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Friday, March 13, 2009

Review: Flint Zeigler - The New Harmony Sessions

Flint Zeigler - The New Harmony Sessions
2008, Flint Zeigler

Tennessee's Flint Zeigler has known musical success before. As a member of Grantham Road he charted on the Roots Music Report (#26 for the 2006 album Parade); receiving significant airplay in markets such as Philadelphia, South Carolina, Ohio, Virginia, Alaska and New York City. Grantham Road played with Hootie & The Blowfish, The Badlees and Saving Jane. Zeigler's soulful voice (somewhere between Darius Rocker and either March Cohn or Michael Kroll) and melodic guitar style wrap themselves around and through songs about love, family, spirituality, faith, loss and God. While not overtly Christian music, there is a strong Judeo-Christian ethic at the base of Zeigler's songwriting. Produced by David Foreman (Dwight Yoakam, John Hiatt), The New Harmony Sessions is an uplifting and thoughtful album in the classic singer/songwriter tradition.

I had to check a couple of time when I first put this in to make sure I'd grabbed the right discs. Flint Zeigler sounds so much like Michael Kroll (long one of my favorite Indie artists) that I was certain I'd made a mistake; but no. There are subtle differences if you listen closely, but they could be brothers to judge by their voices. Zeigler brings eleven autobiographical songs on The New Harmony Sessions that are among the most enjoyable I've heard in 2009; Zeigler is a master story-teller in song. The CD opens with Martyrs, a wonderfully soulful song about working your way through personal and marital difficulties in the face of a sometimes cruel world. It's a positive message that is often eschewed for easy answers and the song is, quite frankly, inspiring. Zeigler delivers all of this with a melody hat will stick in your head like superglue and a classy, soulful arrangement.

Gone Away is a song that could go a long, long way for Zeigler. It was written about spending an evening alone with his wife; about wanting to be never separated from the one you love. Expect this to be licensed in the extreme. It's a mix-tape song, a wedding song and a potential part of the soundtrack to millions of everyday lives. This song works because even though it is a highly personal memoir of one evening in Zeigler's life, it's universal. Survive is a contemplative declaration that is very powerful in its quiet determination. In These Days is a song of faith and a lamentation of the general loss thereof in society. Zeigler references Martin Luther, Mother Theresa and John The Baptist, among others, as signs of inspiration of days gone by, and mourns the absence of similar folks in this day and age. Zeigler thinks that either God has stopped speaking to us or we've stopped listening, and this is the heartfelt extension of those ideas into song.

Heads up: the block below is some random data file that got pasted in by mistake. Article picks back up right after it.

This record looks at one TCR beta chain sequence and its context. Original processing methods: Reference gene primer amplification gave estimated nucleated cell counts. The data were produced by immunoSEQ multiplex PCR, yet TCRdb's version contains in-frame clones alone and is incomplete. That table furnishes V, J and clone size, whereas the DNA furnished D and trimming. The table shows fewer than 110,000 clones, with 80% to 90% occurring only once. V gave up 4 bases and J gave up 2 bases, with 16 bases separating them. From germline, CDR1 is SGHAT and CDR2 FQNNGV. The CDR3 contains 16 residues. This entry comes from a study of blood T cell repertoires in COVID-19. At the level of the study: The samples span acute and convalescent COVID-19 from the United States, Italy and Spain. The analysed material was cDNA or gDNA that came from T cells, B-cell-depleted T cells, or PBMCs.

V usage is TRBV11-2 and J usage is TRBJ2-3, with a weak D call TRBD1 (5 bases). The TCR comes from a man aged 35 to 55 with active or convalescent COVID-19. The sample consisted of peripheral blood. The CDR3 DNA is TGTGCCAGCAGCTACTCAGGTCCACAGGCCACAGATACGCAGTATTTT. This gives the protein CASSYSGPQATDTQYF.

Felt Like Rain is a wonderfully dark folk/rock tune with some amazing guitar work and a plodding, soulful vocal that is extremely memorable. Other highlights include the reserved Sorrow And Gin, Touch And Bloom and Room Of Cards.

Flint Zeigler is a masterful story teller with an ear for melody and a talent for writing striking yet reserved guitar-based arrangements for his songs. The New Harmony Sessions tells true life stories in song. I found myself getting more drawn in with each song. Zeigler will charm you with sometimes dark stories full of light and life; Stories about hard times where faith and hope are the only life raft remaining, and in the end the sunshine always peaks through. This is an amazing album that should march across all sorts of musical barriers. Zeigler is an amazing talent. Check out this disc.

Rating: 4.5 Stars (Out of 5)

You can learn more about Flint Zeigler at or You can purchase a copy of The New Harmony Sessions at

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